We found that the museum has morphed into the Wedgwood Experience. Having spent millions on re-housing the collection (following its rescue from the fire-sale which followed the collapse of the pension fund to which it had been entrusted) the new owners are keen to make their investment pay off. The Experience includes a tour of the factory, entry to the museum and opportunities to throw pots, decorate plates and take tea and/or lunch. We opted for the tour, followed by lunch and a visit to the museum (which was brief on account of our having lingered over too many glasses of Shiraz).

Design by Paolozzi

Our factory-tour guide was brisk and efficient and, if she was disappointed that there were only three of us, didn't show it as she pointed out the fire-exits and forbade us to take photos. Much of the manufacturing process now benefits from technology and automation but the few employees who remain are surely on their way to celebrity status. We watched in admiration as Debbie attached handles to cups, Derek applied 18 carat gold to plates and Christine painted a horse-race scene onto a £20k trophy-vase commissioned for a Canadian racecourse. I began to understand the photography ban: celebrities can be touchy about being photographed when they are not looking their best; and there is the matter of commercial sensitivity which applies to some of the commissioned works - though not, apparently, to the 19,000 piece dinner service destined for the Presidential Palace of Abu Dhabi which we were allowed to view and which is, by the way, unremarkable.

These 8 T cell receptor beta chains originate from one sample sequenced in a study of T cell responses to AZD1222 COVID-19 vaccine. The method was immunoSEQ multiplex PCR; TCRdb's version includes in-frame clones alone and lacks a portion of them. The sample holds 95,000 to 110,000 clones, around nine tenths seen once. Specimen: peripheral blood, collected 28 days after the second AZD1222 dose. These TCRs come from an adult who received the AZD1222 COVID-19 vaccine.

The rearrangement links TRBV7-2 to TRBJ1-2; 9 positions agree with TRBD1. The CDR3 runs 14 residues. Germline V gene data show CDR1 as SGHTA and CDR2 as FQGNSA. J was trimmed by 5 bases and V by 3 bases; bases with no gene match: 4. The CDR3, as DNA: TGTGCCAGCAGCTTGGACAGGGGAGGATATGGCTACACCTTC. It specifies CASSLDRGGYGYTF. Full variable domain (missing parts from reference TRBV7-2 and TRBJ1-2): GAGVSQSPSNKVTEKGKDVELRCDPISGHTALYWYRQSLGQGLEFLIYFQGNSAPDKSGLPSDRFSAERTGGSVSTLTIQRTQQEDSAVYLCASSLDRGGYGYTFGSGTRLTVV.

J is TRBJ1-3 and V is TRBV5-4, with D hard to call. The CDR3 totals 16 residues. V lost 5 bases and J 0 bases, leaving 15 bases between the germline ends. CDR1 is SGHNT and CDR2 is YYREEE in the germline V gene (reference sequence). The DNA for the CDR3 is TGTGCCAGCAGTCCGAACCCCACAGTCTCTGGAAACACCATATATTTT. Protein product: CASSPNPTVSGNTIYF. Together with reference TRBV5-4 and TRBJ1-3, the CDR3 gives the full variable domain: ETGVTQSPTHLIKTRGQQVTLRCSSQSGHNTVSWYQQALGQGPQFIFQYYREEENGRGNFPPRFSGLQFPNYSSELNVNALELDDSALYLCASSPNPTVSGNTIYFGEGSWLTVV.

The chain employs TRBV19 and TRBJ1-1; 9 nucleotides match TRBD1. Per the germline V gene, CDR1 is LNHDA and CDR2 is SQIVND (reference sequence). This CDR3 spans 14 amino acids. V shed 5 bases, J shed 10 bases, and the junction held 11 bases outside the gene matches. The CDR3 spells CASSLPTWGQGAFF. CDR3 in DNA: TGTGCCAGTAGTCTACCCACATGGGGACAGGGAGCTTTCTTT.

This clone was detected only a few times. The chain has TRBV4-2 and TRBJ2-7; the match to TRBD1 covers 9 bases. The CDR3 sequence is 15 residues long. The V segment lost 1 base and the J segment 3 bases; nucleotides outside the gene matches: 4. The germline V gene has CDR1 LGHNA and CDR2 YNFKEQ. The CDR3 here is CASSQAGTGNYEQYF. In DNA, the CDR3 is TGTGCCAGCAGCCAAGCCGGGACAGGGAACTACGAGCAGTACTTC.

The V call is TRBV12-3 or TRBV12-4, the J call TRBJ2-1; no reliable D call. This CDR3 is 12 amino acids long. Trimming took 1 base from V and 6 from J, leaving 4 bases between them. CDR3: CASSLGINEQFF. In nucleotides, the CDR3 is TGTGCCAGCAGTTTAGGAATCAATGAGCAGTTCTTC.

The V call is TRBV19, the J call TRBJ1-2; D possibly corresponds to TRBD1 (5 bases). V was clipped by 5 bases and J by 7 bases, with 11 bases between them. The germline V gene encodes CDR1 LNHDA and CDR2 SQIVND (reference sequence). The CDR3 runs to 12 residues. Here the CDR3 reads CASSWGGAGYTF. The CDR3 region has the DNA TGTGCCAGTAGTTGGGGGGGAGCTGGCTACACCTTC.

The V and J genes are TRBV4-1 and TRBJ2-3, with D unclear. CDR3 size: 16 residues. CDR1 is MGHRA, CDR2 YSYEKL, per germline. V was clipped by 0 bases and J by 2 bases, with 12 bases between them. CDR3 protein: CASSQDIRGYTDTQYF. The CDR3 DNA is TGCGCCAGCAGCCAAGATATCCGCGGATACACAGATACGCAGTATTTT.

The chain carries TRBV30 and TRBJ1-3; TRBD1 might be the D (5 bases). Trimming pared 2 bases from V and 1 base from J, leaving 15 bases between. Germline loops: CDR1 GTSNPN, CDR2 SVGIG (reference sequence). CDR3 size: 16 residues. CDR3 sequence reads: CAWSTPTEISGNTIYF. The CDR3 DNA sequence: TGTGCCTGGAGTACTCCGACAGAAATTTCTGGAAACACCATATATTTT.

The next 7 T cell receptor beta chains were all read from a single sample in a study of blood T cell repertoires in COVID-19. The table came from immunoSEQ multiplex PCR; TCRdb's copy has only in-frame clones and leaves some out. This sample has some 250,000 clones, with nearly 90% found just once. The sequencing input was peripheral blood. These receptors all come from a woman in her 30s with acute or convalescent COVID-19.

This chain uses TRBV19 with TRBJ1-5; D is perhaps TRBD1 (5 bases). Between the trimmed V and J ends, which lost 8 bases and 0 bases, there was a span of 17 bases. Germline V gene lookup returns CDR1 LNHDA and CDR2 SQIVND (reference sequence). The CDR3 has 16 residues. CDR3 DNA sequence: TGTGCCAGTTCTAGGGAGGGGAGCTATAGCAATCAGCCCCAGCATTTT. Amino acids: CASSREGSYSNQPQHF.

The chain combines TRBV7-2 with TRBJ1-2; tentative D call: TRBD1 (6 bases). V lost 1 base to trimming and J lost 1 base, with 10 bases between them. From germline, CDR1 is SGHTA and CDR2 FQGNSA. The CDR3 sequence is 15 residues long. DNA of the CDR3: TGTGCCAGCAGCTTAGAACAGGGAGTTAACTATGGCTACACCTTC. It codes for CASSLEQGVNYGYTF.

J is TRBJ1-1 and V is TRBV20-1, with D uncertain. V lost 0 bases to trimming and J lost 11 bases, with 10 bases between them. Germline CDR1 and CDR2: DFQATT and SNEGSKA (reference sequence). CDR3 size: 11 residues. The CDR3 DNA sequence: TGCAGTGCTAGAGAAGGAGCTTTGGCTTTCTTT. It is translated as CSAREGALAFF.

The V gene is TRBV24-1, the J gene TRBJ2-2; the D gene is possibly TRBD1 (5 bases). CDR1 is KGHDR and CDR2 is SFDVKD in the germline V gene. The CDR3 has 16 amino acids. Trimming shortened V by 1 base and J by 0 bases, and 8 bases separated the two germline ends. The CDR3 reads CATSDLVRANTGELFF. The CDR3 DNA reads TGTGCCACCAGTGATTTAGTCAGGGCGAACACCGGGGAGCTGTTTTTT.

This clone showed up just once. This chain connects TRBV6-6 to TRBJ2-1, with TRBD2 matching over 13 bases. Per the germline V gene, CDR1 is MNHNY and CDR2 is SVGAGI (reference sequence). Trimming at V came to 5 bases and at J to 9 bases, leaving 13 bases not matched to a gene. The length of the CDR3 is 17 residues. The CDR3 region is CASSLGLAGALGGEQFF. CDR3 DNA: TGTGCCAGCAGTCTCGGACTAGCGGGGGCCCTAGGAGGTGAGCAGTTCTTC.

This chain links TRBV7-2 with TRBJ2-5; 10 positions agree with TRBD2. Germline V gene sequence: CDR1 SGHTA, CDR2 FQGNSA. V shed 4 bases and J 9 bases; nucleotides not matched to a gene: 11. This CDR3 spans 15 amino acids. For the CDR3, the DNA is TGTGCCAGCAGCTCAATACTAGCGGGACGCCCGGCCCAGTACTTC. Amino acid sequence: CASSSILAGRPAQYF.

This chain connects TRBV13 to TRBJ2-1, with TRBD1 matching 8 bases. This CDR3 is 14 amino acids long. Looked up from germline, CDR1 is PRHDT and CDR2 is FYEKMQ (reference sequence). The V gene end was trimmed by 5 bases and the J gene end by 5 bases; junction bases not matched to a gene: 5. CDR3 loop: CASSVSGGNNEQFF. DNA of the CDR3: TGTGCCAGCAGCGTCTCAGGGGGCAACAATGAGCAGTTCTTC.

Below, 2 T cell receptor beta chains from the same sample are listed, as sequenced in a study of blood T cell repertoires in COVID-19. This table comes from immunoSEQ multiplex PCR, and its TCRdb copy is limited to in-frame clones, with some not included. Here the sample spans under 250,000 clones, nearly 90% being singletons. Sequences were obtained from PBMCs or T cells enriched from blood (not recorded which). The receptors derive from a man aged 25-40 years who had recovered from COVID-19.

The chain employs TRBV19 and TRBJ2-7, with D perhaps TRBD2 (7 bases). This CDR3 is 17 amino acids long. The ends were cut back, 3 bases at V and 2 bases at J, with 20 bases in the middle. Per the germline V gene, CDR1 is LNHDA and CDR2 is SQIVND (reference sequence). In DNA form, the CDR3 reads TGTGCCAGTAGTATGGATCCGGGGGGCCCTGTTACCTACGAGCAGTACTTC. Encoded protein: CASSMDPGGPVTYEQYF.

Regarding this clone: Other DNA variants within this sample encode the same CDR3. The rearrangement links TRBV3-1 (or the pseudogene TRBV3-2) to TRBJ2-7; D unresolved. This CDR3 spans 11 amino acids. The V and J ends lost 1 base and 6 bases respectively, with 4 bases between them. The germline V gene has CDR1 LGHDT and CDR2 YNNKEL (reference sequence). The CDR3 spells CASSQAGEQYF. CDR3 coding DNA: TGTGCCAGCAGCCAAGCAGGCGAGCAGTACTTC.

Pamphlet from 1788
The museum contains an overwhelming number of objects, some dating from the very beginning of Josiah Wedgwood's enterprise, but - beautiful as they are - one soon tires of china-wares. The real inspiration here is the man himself. Remarkable for his energy, insight and principles, he was an inventor, innovator and designer as well as an entrepreneur and social reformer. He supported the development of a canal system (which facilitated the shipping of his goods), but was also a member of the Lunar Society and an active proponent of the anti-slavery movement and, at the age of 38, had a leg amputated. Incidentally, his daughter married the son of Erasmus Darwin and they begat Charles Darwin. There's no way to Instagram all that so I've included my photos here.